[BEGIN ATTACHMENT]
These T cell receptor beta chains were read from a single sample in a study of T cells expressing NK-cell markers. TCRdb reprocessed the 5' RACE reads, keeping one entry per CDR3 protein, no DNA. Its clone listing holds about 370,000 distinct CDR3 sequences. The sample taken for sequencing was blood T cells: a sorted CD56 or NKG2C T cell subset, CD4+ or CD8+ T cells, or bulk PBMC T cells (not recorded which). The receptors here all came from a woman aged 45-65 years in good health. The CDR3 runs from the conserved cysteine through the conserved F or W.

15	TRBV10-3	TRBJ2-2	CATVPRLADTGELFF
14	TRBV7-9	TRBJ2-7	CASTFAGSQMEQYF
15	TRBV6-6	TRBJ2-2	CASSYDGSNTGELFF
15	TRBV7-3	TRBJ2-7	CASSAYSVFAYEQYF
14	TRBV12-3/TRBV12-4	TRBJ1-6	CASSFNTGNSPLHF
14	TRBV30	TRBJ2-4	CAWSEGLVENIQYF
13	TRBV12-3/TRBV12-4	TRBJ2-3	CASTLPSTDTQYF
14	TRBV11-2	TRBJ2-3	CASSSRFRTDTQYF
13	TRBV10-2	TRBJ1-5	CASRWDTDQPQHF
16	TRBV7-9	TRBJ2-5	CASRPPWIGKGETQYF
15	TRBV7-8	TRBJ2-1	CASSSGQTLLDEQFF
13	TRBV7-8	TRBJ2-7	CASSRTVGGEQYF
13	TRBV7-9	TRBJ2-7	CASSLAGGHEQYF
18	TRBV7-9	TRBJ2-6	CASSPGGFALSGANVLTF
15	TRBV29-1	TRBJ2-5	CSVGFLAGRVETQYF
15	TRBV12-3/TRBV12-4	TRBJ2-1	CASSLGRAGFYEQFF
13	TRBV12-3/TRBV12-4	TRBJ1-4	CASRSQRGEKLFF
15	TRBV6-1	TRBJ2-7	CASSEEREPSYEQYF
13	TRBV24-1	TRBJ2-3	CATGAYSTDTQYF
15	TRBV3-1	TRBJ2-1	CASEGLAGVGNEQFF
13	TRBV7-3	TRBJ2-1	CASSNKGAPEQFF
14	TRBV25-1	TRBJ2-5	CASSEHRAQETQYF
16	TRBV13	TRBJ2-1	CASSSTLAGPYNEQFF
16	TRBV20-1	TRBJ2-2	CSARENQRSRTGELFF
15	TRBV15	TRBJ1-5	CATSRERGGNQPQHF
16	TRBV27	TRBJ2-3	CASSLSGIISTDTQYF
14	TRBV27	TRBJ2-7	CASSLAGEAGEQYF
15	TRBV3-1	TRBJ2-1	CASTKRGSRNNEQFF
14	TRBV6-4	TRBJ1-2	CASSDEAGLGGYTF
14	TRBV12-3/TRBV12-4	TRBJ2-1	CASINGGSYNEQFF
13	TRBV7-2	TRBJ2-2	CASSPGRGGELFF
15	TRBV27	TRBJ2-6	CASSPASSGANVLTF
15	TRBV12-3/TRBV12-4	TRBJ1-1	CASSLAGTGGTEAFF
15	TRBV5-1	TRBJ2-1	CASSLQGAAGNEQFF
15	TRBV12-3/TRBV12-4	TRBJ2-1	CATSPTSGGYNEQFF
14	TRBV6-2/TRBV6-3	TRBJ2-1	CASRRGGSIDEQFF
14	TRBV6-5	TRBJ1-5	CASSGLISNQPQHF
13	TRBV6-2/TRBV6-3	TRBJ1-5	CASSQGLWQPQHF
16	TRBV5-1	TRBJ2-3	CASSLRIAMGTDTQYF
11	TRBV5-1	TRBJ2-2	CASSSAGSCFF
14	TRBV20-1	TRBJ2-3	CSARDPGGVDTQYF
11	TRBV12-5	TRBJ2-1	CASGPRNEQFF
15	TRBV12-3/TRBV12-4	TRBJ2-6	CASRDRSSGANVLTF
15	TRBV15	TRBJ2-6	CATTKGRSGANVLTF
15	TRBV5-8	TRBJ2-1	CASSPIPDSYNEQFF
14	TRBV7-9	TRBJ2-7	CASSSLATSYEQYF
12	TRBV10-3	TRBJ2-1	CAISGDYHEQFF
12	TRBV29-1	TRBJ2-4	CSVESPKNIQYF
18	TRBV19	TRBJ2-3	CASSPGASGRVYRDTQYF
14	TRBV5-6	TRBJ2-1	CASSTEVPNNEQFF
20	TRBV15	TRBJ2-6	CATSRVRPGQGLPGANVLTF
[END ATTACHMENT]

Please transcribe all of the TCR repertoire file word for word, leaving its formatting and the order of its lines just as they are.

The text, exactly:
These T cell receptor beta chains were read from a single sample in a study of T cells expressing NK-cell markers. TCRdb reprocessed the 5' RACE reads, keeping one entry per CDR3 protein, no DNA. Its clone listing holds about 370,000 distinct CDR3 sequences. The sample taken for sequencing was blood T cells: a sorted CD56 or NKG2C T cell subset, CD4+ or CD8+ T cells, or bulk PBMC T cells (not recorded which). The receptors here all came from a woman aged 45-65 years in good health. The CDR3 runs from the conserved cysteine through the conserved F or W.

15	TRBV10-3	TRBJ2-2	CATVPRLADTGELFF
14	TRBV7-9	TRBJ2-7	CASTFAGSQMEQYF
15	TRBV6-6	TRBJ2-2	CASSYDGSNTGELFF
15	TRBV7-3	TRBJ2-7	CASSAYSVFAYEQYF
14	TRBV12-3/TRBV12-4	TRBJ1-6	CASSFNTGNSPLHF
14	TRBV30	TRBJ2-4	CAWSEGLVENIQYF
13	TRBV12-3/TRBV12-4	TRBJ2-3	CASTLPSTDTQYF
14	TRBV11-2	TRBJ2-3	CASSSRFRTDTQYF
13	TRBV10-2	TRBJ1-5	CASRWDTDQPQHF
16	TRBV7-9	TRBJ2-5	CASRPPWIGKGETQYF
15	TRBV7-8	TRBJ2-1	CASSSGQTLLDEQFF
13	TRBV7-8	TRBJ2-7	CASSRTVGGEQYF
13	TRBV7-9	TRBJ2-7	CASSLAGGHEQYF
18	TRBV7-9	TRBJ2-6	CASSPGGFALSGANVLTF
15	TRBV29-1	TRBJ2-5	CSVGFLAGRVETQYF
15	TRBV12-3/TRBV12-4	TRBJ2-1	CASSLGRAGFYEQFF
13	TRBV12-3/TRBV12-4	TRBJ1-4	CASRSQRGEKLFF
15	TRBV6-1	TRBJ2-7	CASSEEREPSYEQYF
13	TRBV24-1	TRBJ2-3	CATGAYSTDTQYF
15	TRBV3-1	TRBJ2-1	CASEGLAGVGNEQFF
13	TRBV7-3	TRBJ2-1	CASSNKGAPEQFF
14	TRBV25-1	TRBJ2-5	CASSEHRAQETQYF
16	TRBV13	TRBJ2-1	CASSSTLAGPYNEQFF
16	TRBV20-1	TRBJ2-2	CSARENQRSRTGELFF
15	TRBV15	TRBJ1-5	CATSRERGGNQPQHF
16	TRBV27	TRBJ2-3	CASSLSGIISTDTQYF
14	TRBV27	TRBJ2-7	CASSLAGEAGEQYF
15	TRBV3-1	TRBJ2-1	CASTKRGSRNNEQFF
14	TRBV6-4	TRBJ1-2	CASSDEAGLGGYTF
14	TRBV12-3/TRBV12-4	TRBJ2-1	CASINGGSYNEQFF
13	TRBV7-2	TRBJ2-2	CASSPGRGGELFF
15	TRBV27	TRBJ2-6	CASSPASSGANVLTF
15	TRBV12-3/TRBV12-4	TRBJ1-1	CASSLAGTGGTEAFF
15	TRBV5-1	TRBJ2-1	CASSLQGAAGNEQFF
15	TRBV12-3/TRBV12-4	TRBJ2-1	CATSPTSGGYNEQFF
14	TRBV6-2/TRBV6-3	TRBJ2-1	CASRRGGSIDEQFF
14	TRBV6-5	TRBJ1-5	CASSGLISNQPQHF
13	TRBV6-2/TRBV6-3	TRBJ1-5	CASSQGLWQPQHF
16	TRBV5-1	TRBJ2-3	CASSLRIAMGTDTQYF
11	TRBV5-1	TRBJ2-2	CASSSAGSCFF
14	TRBV20-1	TRBJ2-3	CSARDPGGVDTQYF
11	TRBV12-5	TRBJ2-1	CASGPRNEQFF
15	TRBV12-3/TRBV12-4	TRBJ2-6	CASRDRSSGANVLTF
15	TRBV15	TRBJ2-6	CATTKGRSGANVLTF
15	TRBV5-8	TRBJ2-1	CASSPIPDSYNEQFF
14	TRBV7-9	TRBJ2-7	CASSSLATSYEQYF
12	TRBV10-3	TRBJ2-1	CAISGDYHEQFF
12	TRBV29-1	TRBJ2-4	CSVESPKNIQYF
18	TRBV19	TRBJ2-3	CASSPGASGRVYRDTQYF
14	TRBV5-6	TRBJ2-1	CASSTEVPNNEQFF
20	TRBV15	TRBJ2-6	CATSRVRPGQGLPGANVLTF